Security experts today warned that the first examples of malicious code designed to infect videogame consoles has been discovered in the wild.
The Format.A and Tahen (variants A and B) Trojans can infect Sony's PSP (PlayStation Portable) and Nintendo DS, respectively, according to security firm Panda.
These three Trojans are described as "extremely dangerous" as their attacks delete critical files, and can even irreversibly render the PSP console unusable.
In order to spread, Format.A is designed to imitate a tool developed to run unsigned code on PSP consoles. The Tahen Trojans, on the other hand, purport to be homebrew applications for Nintendo DS. However, when users install them, they overwrite certain areas of firmware on the Nintendo DS console and the G6, XGFlash, SuperCard and GBAMP devices (which allow cartridges to be recorded with software to run on the console).
Luis Corrons, director of PandaLabs, said: "The videogame consoles are not designed for using third-party software. In order for the malicious codes detected so far to reach one of these consoles, users would have to voluntarily run applications from unauthorized sources."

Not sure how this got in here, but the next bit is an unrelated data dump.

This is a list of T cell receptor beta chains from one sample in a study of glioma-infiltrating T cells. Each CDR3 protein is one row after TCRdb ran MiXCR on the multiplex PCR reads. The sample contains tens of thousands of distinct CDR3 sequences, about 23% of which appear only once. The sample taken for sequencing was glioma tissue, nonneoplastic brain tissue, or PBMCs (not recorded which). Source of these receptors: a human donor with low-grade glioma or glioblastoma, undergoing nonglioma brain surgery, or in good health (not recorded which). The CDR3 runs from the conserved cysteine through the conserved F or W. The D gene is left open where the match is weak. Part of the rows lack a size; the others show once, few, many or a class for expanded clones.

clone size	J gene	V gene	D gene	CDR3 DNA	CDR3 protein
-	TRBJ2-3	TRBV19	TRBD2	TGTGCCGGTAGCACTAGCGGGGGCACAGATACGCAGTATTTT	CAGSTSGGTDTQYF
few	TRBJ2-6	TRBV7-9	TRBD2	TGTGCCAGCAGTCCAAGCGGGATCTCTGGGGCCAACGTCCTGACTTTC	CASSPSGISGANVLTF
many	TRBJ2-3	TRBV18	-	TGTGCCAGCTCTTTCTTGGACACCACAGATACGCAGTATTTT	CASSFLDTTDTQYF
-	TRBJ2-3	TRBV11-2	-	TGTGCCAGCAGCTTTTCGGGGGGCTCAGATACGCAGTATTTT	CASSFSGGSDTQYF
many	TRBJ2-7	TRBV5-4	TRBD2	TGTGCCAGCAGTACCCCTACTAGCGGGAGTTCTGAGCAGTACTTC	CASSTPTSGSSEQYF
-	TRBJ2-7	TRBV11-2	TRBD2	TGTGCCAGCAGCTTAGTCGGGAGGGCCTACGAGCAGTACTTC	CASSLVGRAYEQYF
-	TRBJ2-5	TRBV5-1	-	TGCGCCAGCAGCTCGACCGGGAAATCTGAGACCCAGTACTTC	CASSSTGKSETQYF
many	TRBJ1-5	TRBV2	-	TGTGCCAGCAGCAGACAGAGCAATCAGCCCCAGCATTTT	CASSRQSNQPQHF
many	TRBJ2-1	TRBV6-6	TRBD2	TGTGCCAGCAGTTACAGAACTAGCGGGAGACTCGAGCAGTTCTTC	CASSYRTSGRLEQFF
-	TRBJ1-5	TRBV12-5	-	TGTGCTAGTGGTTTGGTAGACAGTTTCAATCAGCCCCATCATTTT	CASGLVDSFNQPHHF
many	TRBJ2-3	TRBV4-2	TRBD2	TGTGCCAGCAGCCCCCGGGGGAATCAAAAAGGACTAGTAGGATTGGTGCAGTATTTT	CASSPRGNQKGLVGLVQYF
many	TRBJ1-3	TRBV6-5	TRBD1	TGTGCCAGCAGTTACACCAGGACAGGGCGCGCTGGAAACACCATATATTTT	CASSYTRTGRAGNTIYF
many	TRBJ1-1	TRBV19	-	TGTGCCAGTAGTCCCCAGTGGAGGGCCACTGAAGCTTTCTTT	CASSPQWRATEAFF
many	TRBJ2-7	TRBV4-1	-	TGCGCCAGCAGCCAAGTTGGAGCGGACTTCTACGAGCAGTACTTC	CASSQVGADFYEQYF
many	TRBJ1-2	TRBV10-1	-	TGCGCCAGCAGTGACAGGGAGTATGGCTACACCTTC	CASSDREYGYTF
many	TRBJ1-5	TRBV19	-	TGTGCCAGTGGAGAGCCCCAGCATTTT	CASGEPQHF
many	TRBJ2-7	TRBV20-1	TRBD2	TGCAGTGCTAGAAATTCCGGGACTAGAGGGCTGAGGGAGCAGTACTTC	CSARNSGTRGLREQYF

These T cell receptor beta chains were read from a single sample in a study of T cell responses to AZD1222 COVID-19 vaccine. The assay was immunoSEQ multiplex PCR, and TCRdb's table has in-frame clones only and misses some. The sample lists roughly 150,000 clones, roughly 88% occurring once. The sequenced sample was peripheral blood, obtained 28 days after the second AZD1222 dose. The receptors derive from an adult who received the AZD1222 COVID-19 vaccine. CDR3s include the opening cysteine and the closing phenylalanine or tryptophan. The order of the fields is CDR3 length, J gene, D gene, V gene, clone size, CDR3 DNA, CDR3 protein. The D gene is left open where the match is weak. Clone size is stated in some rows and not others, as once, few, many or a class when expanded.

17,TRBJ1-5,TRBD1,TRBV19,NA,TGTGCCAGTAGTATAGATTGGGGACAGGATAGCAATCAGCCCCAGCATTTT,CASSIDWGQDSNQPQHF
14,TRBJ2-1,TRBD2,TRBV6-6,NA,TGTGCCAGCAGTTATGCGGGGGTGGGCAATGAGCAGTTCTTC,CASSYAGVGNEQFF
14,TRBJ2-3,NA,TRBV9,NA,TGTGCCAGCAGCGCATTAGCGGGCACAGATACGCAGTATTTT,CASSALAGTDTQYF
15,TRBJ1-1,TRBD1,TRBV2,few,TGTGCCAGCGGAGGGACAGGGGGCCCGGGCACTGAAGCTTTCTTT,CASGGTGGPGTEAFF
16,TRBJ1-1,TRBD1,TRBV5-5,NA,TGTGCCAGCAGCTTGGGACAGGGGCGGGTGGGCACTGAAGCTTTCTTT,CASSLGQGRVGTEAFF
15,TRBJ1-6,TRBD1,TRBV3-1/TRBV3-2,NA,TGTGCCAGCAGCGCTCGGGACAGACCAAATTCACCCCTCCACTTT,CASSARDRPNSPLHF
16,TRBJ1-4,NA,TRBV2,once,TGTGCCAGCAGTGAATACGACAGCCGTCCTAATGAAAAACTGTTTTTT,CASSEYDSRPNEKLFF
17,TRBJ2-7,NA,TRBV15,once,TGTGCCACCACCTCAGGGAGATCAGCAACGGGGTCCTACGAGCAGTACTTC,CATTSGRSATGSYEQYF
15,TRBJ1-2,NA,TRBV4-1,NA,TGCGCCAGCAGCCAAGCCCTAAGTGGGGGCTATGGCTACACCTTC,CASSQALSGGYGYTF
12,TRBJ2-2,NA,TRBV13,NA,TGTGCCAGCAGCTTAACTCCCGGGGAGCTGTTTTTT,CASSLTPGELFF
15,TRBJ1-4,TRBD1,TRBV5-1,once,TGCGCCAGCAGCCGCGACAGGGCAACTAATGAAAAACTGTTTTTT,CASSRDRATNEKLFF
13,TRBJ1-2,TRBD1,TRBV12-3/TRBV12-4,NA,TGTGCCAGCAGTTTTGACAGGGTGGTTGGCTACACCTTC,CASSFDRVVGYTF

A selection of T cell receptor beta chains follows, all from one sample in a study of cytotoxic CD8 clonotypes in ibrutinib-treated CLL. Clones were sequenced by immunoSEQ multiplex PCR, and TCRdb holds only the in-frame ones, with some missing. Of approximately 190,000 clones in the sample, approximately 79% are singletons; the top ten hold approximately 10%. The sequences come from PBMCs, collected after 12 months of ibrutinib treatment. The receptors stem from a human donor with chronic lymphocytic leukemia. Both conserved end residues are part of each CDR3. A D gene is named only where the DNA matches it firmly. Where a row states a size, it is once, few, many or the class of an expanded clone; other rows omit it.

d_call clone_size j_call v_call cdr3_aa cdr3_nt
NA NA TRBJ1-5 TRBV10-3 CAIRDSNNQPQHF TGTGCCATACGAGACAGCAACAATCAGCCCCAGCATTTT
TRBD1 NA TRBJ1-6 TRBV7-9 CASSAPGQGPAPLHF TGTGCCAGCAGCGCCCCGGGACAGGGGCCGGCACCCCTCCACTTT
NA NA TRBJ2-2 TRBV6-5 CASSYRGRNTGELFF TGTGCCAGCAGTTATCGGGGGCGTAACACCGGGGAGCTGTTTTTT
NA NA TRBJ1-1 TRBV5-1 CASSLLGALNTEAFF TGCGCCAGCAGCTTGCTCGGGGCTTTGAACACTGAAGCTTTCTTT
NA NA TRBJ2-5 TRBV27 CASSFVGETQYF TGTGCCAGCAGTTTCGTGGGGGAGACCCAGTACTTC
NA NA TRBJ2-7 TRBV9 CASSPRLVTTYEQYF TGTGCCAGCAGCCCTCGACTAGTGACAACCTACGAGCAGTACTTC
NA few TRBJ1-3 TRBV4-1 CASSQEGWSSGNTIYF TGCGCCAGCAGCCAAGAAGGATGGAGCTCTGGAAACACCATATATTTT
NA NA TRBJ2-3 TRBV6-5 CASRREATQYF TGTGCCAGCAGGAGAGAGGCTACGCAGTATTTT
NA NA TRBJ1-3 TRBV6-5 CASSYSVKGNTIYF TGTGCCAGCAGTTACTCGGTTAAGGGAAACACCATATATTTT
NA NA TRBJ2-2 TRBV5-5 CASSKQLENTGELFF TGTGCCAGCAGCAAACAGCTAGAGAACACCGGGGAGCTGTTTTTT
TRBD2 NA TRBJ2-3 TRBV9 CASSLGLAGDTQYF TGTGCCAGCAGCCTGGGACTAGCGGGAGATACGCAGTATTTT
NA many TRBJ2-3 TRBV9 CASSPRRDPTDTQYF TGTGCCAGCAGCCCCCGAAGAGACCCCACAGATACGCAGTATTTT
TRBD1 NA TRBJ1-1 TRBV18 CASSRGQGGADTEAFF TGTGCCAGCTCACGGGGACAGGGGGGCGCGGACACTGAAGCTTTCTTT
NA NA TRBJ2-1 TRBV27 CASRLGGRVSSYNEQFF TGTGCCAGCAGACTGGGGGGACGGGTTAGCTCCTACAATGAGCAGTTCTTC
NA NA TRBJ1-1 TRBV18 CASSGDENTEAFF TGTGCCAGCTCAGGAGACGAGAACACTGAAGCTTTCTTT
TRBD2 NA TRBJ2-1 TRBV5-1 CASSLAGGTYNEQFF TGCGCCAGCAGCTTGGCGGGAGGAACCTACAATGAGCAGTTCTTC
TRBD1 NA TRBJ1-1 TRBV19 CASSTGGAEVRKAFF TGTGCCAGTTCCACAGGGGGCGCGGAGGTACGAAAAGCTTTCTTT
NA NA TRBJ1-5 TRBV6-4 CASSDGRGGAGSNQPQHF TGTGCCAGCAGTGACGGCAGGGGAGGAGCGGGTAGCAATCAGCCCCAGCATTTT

Corrons does not believe that these console viruses current represent a serious problem to owners of the affected devices but he did not rule out that they could form the first wave of a growing plague of malware affecting video games.
"At present, all we can say with certainty is that malicious code similar to that so far detected will continue to appear, given that the instructions for creating them are readily available on the Internet," Corrons said.
"The chances of malicious code appearing that represent a serious threat to all users of these devices depend largely on the functionalities that developers include in the new versions of these products and the corresponding security measures implemented."